January 20, 2014
Ingredients Found In Tea, Berries And Chocolate Could Protect Against T2 Diabetes
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University of East Anglia
Prof Aedin Cassidy from UEA's Norwich Medical School led the research. She said: "Our research looked at the benefits of eating certain sub-groups of flavanoids. We focused on flavones, which are found in herbs and vegetables such as parsley, thyme, and celery, and anthocyanins, found in berries, red grapes, wine and other red or blue-coloured fruits and vegetables.
"This is one of the first large-scale human studies to look at how these powerful bioactive compounds might reduce the risk of diabetes. Laboratory studies have shown these types of foods might modulate blood glucose regulation – affecting the risk of type 2 diabetes. But until now little has been know about how habitual intakes might affect insulin resistance, blood glucose regulation and inflammation in humans."
Researchers studied almost 2,000 healthy women volunteers from TwinsUK who had completed a food questionnaire designed to estimate total dietary flavonoid intake as well as intakes from six flavonoid subclasses. Blood samples were analyzed for evidence of both glucose regulation and inflammation. Insulin resistance, a hallmark of type 2 diabetes, was assessed using an equation that considered both fasting insulin and glucose levels.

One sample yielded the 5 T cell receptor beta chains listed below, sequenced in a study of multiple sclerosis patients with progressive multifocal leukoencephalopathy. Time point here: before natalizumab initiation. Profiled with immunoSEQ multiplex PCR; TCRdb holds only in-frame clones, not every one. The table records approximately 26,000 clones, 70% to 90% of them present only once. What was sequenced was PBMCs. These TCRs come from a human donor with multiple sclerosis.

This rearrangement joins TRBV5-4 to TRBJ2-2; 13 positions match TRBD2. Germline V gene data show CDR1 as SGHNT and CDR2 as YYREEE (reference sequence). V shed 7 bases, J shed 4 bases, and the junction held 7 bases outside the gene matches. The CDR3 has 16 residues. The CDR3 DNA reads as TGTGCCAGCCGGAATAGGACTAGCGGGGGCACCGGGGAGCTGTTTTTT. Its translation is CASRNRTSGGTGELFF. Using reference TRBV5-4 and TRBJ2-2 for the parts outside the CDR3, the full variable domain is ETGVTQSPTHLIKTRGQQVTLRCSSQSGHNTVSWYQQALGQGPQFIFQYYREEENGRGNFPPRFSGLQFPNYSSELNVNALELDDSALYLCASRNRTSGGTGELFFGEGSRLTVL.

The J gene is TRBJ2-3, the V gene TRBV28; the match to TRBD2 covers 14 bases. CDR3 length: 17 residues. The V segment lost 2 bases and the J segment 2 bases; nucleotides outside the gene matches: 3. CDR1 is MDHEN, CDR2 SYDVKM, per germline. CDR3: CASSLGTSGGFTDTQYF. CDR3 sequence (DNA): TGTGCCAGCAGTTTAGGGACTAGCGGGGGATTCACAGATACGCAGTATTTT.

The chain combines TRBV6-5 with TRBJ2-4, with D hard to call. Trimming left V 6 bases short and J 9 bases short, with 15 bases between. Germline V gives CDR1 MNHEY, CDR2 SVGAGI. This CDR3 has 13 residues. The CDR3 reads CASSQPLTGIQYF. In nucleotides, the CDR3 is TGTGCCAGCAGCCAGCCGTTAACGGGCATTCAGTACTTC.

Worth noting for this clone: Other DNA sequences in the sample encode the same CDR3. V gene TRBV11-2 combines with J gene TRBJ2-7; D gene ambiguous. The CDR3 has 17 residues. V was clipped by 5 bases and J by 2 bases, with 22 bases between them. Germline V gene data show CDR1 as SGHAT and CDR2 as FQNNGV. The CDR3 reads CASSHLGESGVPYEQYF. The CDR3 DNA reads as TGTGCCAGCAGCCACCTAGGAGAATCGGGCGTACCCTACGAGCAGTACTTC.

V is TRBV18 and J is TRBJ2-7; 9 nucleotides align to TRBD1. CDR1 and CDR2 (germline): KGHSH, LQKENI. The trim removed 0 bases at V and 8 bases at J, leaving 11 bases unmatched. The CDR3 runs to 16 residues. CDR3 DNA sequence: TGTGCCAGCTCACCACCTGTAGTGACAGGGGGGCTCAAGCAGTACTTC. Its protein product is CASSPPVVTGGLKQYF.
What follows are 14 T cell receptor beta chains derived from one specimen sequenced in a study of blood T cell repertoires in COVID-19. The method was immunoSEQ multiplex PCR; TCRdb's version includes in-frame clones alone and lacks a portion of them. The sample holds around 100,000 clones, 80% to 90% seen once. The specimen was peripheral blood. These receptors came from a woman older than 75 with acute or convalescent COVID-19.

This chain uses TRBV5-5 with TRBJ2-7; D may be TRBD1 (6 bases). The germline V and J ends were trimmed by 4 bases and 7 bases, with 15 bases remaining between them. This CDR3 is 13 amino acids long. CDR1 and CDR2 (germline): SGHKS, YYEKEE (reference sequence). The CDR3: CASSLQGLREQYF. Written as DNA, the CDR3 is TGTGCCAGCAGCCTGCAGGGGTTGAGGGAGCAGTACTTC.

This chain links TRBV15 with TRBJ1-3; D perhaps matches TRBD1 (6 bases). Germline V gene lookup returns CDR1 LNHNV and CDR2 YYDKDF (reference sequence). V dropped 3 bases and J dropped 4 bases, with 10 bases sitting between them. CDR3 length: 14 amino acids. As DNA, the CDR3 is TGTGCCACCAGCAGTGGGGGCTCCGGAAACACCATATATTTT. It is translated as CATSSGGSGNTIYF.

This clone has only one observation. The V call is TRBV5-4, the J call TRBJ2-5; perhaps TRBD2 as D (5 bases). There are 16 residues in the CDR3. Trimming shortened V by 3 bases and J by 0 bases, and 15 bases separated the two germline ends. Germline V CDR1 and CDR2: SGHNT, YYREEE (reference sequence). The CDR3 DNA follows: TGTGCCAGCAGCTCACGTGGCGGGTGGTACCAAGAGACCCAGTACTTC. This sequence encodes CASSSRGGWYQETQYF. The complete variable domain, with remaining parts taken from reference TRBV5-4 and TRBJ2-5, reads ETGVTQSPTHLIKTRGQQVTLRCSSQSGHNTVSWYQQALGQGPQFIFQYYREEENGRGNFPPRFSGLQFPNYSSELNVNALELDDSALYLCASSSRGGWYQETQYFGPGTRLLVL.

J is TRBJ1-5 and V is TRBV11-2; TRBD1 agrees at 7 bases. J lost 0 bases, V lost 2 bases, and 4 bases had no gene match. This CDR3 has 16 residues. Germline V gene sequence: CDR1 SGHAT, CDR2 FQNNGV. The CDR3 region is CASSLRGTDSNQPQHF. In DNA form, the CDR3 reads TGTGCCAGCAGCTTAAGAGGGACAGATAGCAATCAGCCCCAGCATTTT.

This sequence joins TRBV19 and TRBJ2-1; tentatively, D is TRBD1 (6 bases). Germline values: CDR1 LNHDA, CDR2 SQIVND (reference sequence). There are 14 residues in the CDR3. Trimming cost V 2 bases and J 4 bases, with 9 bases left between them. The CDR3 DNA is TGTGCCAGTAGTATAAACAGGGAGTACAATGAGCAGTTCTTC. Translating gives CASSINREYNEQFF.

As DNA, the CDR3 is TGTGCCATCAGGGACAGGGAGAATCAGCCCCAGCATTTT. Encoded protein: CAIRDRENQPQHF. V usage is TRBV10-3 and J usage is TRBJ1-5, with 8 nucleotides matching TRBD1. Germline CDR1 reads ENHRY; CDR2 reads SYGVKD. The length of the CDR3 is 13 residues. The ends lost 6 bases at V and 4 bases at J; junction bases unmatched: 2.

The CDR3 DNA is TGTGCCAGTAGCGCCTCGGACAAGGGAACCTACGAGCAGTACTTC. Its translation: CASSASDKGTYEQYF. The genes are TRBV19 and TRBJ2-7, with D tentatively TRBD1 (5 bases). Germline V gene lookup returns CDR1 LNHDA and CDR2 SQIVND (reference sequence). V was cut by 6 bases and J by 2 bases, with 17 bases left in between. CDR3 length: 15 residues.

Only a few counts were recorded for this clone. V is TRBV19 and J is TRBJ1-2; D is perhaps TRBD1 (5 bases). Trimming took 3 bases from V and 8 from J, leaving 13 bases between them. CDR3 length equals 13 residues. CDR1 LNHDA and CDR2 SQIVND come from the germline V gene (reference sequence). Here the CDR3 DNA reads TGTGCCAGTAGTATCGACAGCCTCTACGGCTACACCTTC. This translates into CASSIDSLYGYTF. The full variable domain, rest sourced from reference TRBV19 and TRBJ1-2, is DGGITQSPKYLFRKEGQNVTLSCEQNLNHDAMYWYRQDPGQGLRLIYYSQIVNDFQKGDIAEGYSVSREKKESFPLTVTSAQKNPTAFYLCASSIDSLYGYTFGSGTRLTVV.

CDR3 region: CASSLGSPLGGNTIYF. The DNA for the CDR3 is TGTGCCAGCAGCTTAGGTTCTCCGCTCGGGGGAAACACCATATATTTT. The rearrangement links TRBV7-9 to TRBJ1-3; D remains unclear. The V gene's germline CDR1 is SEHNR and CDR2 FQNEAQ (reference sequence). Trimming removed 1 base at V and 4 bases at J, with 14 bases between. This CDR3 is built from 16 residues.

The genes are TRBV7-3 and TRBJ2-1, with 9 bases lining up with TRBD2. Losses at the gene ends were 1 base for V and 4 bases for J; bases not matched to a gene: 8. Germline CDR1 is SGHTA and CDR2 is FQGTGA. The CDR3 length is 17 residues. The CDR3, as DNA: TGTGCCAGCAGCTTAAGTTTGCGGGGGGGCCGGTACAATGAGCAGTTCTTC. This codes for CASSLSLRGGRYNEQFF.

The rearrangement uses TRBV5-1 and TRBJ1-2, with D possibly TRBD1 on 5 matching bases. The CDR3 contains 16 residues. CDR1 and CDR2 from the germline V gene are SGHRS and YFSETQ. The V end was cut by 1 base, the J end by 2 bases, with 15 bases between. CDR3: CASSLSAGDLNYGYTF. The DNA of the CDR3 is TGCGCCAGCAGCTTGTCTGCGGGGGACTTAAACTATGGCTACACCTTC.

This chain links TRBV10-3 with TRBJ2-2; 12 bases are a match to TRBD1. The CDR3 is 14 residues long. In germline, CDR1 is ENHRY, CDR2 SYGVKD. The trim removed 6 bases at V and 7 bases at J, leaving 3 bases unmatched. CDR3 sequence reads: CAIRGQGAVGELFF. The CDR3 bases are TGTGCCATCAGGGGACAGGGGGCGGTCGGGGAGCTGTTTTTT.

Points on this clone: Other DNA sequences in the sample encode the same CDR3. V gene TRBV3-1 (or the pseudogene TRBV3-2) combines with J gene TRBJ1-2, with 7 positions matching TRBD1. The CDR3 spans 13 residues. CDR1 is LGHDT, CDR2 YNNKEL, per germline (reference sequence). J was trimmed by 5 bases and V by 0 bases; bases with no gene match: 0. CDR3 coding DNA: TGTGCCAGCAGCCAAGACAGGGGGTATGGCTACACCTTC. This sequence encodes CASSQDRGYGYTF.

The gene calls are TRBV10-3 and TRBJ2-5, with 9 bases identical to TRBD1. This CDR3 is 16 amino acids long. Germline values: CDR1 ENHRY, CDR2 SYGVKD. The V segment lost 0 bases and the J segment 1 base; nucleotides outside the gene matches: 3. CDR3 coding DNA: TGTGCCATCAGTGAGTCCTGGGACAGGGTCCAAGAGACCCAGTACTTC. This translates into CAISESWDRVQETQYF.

"We found that those who consumed plenty of anthocyanins and flavones had lower insulin resistance. High insulin resistance is associated with Type 2 diabetes, so what we are seeing is that people who eat foods rich in these two compounds – such as berries, herbs, red grapes, wine– are less likely to develop the disease.
"We also found that those who ate the most anthocyanins were least likely to suffer chronic inflammation – which is associated with many of today's most pressing health concerns including diabetes, obesity, cardiovascular disease, and cancer.
"And those who consumed the most flavone compounds had improved levels of a protein (adiponectin) which helps regulate a number of metabolic processes including glucose levels.
"What we don't yet know is exactly how much of these compounds are necessary to potentially reduce the risk of type 2 diabetes," she added.
Prof Tim Spector, research collaborator and director of the TwinsUK study from King's College London, said: "This is an exciting finding that shows that some components of foods that we consider unhealthy like chocolate or wine may contain some beneficial substances. If we can start to identify and separate these substances we can potentially improve healthy eating. There are many reasons including genetics why people prefer certain foods so we should be cautious until we test them properly in randomised trials and in people developing early diabetes."
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